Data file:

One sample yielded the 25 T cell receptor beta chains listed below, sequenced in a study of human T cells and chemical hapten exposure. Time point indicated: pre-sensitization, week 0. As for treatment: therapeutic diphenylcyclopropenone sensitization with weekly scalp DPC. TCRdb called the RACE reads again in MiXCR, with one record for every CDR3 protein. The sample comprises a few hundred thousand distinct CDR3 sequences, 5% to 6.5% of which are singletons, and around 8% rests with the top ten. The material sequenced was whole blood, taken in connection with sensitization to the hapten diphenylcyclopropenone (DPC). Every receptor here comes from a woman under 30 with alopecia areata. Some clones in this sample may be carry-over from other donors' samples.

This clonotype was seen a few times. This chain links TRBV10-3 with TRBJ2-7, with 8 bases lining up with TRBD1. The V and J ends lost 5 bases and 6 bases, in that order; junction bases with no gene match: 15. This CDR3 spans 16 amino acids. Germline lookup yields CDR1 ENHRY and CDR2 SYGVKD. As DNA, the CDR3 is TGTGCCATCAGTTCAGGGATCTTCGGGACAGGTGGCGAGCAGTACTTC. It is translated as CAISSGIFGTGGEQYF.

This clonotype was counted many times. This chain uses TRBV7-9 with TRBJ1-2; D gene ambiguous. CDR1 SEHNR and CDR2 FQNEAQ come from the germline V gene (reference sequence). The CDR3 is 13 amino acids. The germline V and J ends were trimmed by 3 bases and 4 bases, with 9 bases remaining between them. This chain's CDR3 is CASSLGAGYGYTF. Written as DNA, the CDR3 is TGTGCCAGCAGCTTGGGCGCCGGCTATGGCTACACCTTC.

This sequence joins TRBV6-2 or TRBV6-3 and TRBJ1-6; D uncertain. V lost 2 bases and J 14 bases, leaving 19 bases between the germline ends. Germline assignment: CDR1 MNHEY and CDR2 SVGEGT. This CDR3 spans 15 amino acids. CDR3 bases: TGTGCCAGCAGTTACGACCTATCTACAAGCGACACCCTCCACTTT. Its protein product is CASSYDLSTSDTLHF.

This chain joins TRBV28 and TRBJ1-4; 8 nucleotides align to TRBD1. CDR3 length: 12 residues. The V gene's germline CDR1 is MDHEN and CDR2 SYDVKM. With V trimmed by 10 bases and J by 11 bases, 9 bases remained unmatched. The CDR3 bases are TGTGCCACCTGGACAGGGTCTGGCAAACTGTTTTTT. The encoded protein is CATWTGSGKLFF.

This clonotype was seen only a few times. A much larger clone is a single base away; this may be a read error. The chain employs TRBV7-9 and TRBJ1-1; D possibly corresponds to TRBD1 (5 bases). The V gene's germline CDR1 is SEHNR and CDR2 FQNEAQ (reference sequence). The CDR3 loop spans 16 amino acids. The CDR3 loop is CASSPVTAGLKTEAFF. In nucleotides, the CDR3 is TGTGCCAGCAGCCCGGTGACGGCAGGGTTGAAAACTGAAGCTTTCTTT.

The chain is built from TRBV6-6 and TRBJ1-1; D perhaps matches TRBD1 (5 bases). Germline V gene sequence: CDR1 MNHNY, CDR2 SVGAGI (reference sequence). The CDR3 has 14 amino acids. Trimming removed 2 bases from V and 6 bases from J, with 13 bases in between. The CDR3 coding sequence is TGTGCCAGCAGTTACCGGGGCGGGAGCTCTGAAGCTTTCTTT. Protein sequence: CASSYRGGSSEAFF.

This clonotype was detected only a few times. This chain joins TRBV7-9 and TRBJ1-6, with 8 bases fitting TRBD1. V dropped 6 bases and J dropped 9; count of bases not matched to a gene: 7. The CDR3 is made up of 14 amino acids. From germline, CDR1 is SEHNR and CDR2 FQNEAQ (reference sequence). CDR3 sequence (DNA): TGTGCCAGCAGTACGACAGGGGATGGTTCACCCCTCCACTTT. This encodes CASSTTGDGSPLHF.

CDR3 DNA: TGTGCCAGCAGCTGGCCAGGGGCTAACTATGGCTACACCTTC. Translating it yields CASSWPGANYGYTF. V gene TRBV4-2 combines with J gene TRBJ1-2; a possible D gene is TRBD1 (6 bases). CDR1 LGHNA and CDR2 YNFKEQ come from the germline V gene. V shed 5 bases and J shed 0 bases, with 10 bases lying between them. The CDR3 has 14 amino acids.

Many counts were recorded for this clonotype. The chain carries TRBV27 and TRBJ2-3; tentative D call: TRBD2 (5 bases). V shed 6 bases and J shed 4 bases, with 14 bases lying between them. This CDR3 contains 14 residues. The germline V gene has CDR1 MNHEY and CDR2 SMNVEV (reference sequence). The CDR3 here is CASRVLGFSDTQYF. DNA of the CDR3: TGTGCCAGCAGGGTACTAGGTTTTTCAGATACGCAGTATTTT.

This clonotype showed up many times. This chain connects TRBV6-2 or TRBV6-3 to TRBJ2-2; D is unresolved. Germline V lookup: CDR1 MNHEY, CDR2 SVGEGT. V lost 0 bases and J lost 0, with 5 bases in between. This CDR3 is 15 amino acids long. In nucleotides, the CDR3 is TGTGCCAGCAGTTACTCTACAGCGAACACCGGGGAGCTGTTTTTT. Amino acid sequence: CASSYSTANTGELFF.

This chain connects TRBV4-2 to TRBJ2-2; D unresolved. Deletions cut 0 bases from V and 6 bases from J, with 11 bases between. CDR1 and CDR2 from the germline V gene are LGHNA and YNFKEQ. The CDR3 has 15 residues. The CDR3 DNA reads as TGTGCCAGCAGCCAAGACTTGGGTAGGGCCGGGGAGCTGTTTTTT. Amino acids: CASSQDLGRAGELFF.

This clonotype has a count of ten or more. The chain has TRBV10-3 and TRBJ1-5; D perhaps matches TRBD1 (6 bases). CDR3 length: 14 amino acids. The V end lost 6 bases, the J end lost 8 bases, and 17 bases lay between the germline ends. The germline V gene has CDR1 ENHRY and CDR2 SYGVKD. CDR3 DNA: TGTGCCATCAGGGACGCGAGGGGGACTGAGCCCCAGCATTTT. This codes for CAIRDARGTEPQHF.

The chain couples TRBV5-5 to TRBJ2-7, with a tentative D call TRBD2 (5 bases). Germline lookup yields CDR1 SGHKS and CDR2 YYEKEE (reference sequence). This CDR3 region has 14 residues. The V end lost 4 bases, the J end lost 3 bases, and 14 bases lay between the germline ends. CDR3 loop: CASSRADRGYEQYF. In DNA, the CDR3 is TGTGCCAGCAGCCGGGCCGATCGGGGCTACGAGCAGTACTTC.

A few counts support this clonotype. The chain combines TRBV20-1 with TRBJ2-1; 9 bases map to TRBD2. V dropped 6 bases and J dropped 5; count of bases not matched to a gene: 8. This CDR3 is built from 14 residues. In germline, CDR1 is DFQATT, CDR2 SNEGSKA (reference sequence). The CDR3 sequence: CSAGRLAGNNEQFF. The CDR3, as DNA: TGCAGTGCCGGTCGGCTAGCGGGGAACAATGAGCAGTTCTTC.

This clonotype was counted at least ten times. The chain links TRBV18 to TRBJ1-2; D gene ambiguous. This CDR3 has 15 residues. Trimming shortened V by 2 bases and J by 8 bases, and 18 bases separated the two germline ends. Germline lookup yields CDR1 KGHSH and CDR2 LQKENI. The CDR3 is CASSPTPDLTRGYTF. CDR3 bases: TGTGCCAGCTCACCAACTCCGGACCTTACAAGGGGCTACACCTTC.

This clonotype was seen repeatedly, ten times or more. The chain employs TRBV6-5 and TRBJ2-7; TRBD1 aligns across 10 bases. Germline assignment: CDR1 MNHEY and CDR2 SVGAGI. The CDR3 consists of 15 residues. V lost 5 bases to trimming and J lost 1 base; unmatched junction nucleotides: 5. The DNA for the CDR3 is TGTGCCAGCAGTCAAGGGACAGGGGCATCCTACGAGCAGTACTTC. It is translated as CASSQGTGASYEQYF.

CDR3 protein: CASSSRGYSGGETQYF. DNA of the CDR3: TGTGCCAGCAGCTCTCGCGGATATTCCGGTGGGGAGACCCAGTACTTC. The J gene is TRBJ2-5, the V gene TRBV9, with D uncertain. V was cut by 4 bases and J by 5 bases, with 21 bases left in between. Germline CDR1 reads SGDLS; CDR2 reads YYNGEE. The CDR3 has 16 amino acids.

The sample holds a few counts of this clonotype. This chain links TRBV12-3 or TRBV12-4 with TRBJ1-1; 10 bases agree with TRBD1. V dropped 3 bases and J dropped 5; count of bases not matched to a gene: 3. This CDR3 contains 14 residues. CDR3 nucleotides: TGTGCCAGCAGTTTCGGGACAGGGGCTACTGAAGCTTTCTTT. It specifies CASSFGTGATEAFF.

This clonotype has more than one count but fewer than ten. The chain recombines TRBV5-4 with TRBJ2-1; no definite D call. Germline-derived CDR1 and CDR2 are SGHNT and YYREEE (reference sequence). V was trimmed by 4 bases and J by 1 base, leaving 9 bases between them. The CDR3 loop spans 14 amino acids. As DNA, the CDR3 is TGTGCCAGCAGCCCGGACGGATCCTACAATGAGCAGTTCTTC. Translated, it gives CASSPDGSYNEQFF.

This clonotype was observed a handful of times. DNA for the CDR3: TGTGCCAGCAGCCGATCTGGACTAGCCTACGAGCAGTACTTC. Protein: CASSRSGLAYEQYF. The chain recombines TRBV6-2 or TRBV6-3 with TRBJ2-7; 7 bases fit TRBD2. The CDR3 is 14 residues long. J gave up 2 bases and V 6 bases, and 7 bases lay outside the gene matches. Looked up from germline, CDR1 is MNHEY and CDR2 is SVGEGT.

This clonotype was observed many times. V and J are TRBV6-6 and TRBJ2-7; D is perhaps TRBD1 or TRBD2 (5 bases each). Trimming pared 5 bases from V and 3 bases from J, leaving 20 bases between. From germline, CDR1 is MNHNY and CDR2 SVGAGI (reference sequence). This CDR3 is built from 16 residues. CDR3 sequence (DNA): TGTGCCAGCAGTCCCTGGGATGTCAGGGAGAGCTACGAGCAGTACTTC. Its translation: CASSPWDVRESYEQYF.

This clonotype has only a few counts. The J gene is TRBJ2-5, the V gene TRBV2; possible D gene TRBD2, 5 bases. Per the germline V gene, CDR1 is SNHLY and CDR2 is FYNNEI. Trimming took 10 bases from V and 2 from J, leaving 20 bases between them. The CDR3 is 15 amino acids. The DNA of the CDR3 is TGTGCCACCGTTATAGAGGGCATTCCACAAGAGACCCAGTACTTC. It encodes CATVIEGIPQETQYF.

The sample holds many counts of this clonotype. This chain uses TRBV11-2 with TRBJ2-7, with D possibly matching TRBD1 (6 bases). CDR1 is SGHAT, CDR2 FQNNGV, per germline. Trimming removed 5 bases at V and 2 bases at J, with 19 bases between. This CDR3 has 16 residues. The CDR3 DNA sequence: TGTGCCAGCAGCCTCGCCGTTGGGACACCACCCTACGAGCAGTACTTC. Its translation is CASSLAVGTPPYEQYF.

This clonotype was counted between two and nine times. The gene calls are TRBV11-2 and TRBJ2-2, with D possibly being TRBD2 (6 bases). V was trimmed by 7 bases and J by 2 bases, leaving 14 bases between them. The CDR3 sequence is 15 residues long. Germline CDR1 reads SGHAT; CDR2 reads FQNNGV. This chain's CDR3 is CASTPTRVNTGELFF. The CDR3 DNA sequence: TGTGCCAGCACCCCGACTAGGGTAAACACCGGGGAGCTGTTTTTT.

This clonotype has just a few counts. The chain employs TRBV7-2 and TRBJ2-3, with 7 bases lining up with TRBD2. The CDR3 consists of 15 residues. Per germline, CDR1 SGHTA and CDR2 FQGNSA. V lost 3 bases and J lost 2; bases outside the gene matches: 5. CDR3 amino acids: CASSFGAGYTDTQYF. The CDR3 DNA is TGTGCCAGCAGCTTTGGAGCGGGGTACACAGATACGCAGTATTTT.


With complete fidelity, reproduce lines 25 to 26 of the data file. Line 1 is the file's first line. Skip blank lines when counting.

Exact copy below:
This clonotype was counted between two and nine times. The gene calls are TRBV11-2 and TRBJ2-2, with D possibly being TRBD2 (6 bases). V was trimmed by 7 bases and J by 2 bases, leaving 14 bases between them. The CDR3 sequence is 15 residues long. Germline CDR1 reads SGHAT; CDR2 reads FQNNGV. This chain's CDR3 is CASTPTRVNTGELFF. The CDR3 DNA sequence: TGTGCCAGCACCCCGACTAGGGTAAACACCGGGGAGCTGTTTTTT.

This clonotype has just a few counts. The chain employs TRBV7-2 and TRBJ2-3, with 7 bases lining up with TRBD2. The CDR3 consists of 15 residues. Per germline, CDR1 SGHTA and CDR2 FQGNSA. V lost 3 bases and J lost 2; bases outside the gene matches: 5. CDR3 amino acids: CASSFGAGYTDTQYF. The CDR3 DNA is TGTGCCAGCAGCTTTGGAGCGGGGTACACAGATACGCAGTATTTT.